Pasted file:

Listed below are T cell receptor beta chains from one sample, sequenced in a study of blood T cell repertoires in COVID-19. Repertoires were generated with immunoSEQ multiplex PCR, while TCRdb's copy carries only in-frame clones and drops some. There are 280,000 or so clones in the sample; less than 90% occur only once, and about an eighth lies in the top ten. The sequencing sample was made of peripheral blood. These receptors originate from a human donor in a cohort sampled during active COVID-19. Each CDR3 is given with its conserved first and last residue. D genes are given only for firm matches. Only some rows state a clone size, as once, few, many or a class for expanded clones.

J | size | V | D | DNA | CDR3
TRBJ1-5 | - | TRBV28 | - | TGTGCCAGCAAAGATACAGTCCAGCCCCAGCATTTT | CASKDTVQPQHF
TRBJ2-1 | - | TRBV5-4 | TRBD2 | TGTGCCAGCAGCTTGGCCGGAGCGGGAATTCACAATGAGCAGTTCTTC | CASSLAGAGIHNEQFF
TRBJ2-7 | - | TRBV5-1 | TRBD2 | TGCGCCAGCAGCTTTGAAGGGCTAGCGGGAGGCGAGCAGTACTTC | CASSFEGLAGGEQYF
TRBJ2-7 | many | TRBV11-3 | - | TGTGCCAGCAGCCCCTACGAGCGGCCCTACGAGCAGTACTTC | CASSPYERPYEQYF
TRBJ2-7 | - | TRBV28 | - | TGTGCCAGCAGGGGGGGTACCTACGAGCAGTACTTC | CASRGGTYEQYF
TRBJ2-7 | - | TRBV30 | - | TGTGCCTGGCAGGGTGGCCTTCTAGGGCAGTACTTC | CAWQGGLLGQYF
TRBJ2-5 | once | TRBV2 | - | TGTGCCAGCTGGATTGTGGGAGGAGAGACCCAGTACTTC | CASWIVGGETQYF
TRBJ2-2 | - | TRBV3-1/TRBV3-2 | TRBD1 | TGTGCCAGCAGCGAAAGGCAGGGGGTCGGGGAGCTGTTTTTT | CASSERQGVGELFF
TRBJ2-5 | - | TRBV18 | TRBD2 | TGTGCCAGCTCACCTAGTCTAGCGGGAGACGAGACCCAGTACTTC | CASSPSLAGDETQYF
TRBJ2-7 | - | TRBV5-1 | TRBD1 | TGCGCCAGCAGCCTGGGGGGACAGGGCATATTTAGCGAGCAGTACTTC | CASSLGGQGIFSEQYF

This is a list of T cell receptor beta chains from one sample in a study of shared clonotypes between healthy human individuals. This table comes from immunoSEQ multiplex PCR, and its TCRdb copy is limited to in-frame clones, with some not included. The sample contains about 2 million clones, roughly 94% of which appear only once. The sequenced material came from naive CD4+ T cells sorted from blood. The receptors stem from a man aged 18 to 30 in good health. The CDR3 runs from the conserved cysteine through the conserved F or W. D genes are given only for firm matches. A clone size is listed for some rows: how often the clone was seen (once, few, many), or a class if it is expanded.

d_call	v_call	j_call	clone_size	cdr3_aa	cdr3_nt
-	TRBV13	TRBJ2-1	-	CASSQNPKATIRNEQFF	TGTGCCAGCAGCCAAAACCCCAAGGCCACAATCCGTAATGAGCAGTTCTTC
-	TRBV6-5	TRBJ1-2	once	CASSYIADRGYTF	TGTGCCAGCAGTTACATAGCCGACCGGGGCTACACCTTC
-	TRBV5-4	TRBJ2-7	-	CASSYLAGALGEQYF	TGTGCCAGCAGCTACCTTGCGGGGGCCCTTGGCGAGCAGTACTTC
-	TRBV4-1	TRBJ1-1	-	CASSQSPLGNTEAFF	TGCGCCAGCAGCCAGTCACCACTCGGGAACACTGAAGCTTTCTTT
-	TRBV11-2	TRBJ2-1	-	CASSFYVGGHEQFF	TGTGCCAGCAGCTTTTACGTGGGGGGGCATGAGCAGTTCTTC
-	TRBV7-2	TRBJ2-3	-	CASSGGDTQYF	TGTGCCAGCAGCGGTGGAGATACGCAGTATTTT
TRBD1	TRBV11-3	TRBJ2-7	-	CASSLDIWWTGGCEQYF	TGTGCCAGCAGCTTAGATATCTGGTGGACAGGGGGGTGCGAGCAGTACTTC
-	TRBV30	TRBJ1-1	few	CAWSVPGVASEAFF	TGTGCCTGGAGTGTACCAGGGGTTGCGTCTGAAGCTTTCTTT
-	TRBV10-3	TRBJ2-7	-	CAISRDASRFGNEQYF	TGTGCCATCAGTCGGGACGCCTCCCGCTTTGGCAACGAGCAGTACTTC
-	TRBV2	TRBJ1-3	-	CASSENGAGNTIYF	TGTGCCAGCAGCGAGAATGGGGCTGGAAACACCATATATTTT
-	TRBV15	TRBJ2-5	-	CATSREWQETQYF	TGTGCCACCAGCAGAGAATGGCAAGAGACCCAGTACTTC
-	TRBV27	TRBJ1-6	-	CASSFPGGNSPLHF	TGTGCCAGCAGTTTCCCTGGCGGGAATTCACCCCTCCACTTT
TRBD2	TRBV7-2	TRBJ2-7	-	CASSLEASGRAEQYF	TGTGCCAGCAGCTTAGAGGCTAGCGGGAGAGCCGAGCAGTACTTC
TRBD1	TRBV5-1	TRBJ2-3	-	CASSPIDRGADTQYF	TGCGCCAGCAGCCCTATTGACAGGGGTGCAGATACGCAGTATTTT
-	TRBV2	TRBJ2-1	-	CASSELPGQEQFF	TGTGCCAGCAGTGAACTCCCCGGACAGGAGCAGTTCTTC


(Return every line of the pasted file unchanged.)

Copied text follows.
Listed below are T cell receptor beta chains from one sample, sequenced in a study of blood T cell repertoires in COVID-19. Repertoires were generated with immunoSEQ multiplex PCR, while TCRdb's copy carries only in-frame clones and drops some. There are 280,000 or so clones in the sample; less than 90% occur only once, and about an eighth lies in the top ten. The sequencing sample was made of peripheral blood. These receptors originate from a human donor in a cohort sampled during active COVID-19. Each CDR3 is given with its conserved first and last residue. D genes are given only for firm matches. Only some rows state a clone size, as once, few, many or a class for expanded clones.

J | size | V | D | DNA | CDR3
TRBJ1-5 | - | TRBV28 | - | TGTGCCAGCAAAGATACAGTCCAGCCCCAGCATTTT | CASKDTVQPQHF
TRBJ2-1 | - | TRBV5-4 | TRBD2 | TGTGCCAGCAGCTTGGCCGGAGCGGGAATTCACAATGAGCAGTTCTTC | CASSLAGAGIHNEQFF
TRBJ2-7 | - | TRBV5-1 | TRBD2 | TGCGCCAGCAGCTTTGAAGGGCTAGCGGGAGGCGAGCAGTACTTC | CASSFEGLAGGEQYF
TRBJ2-7 | many | TRBV11-3 | - | TGTGCCAGCAGCCCCTACGAGCGGCCCTACGAGCAGTACTTC | CASSPYERPYEQYF
TRBJ2-7 | - | TRBV28 | - | TGTGCCAGCAGGGGGGGTACCTACGAGCAGTACTTC | CASRGGTYEQYF
TRBJ2-7 | - | TRBV30 | - | TGTGCCTGGCAGGGTGGCCTTCTAGGGCAGTACTTC | CAWQGGLLGQYF
TRBJ2-5 | once | TRBV2 | - | TGTGCCAGCTGGATTGTGGGAGGAGAGACCCAGTACTTC | CASWIVGGETQYF
TRBJ2-2 | - | TRBV3-1/TRBV3-2 | TRBD1 | TGTGCCAGCAGCGAAAGGCAGGGGGTCGGGGAGCTGTTTTTT | CASSERQGVGELFF
TRBJ2-5 | - | TRBV18 | TRBD2 | TGTGCCAGCTCACCTAGTCTAGCGGGAGACGAGACCCAGTACTTC | CASSPSLAGDETQYF
TRBJ2-7 | - | TRBV5-1 | TRBD1 | TGCGCCAGCAGCCTGGGGGGACAGGGCATATTTAGCGAGCAGTACTTC | CASSLGGQGIFSEQYF

This is a list of T cell receptor beta chains from one sample in a study of shared clonotypes between healthy human individuals. This table comes from immunoSEQ multiplex PCR, and its TCRdb copy is limited to in-frame clones, with some not included. The sample contains about 2 million clones, roughly 94% of which appear only once. The sequenced material came from naive CD4+ T cells sorted from blood. The receptors stem from a man aged 18 to 30 in good health. The CDR3 runs from the conserved cysteine through the conserved F or W. D genes are given only for firm matches. A clone size is listed for some rows: how often the clone was seen (once, few, many), or a class if it is expanded.

d_call	v_call	j_call	clone_size	cdr3_aa	cdr3_nt
-	TRBV13	TRBJ2-1	-	CASSQNPKATIRNEQFF	TGTGCCAGCAGCCAAAACCCCAAGGCCACAATCCGTAATGAGCAGTTCTTC
-	TRBV6-5	TRBJ1-2	once	CASSYIADRGYTF	TGTGCCAGCAGTTACATAGCCGACCGGGGCTACACCTTC
-	TRBV5-4	TRBJ2-7	-	CASSYLAGALGEQYF	TGTGCCAGCAGCTACCTTGCGGGGGCCCTTGGCGAGCAGTACTTC
-	TRBV4-1	TRBJ1-1	-	CASSQSPLGNTEAFF	TGCGCCAGCAGCCAGTCACCACTCGGGAACACTGAAGCTTTCTTT
-	TRBV11-2	TRBJ2-1	-	CASSFYVGGHEQFF	TGTGCCAGCAGCTTTTACGTGGGGGGGCATGAGCAGTTCTTC
-	TRBV7-2	TRBJ2-3	-	CASSGGDTQYF	TGTGCCAGCAGCGGTGGAGATACGCAGTATTTT
TRBD1	TRBV11-3	TRBJ2-7	-	CASSLDIWWTGGCEQYF	TGTGCCAGCAGCTTAGATATCTGGTGGACAGGGGGGTGCGAGCAGTACTTC
-	TRBV30	TRBJ1-1	few	CAWSVPGVASEAFF	TGTGCCTGGAGTGTACCAGGGGTTGCGTCTGAAGCTTTCTTT
-	TRBV10-3	TRBJ2-7	-	CAISRDASRFGNEQYF	TGTGCCATCAGTCGGGACGCCTCCCGCTTTGGCAACGAGCAGTACTTC
-	TRBV2	TRBJ1-3	-	CASSENGAGNTIYF	TGTGCCAGCAGCGAGAATGGGGCTGGAAACACCATATATTTT
-	TRBV15	TRBJ2-5	-	CATSREWQETQYF	TGTGCCACCAGCAGAGAATGGCAAGAGACCCAGTACTTC
-	TRBV27	TRBJ1-6	-	CASSFPGGNSPLHF	TGTGCCAGCAGTTTCCCTGGCGGGAATTCACCCCTCCACTTT
TRBD2	TRBV7-2	TRBJ2-7	-	CASSLEASGRAEQYF	TGTGCCAGCAGCTTAGAGGCTAGCGGGAGAGCCGAGCAGTACTTC
TRBD1	TRBV5-1	TRBJ2-3	-	CASSPIDRGADTQYF	TGCGCCAGCAGCCCTATTGACAGGGGTGCAGATACGCAGTATTTT
-	TRBV2	TRBJ2-1	-	CASSELPGQEQFF	TGTGCCAGCAGTGAACTCCCCGGACAGGAGCAGTTCTTC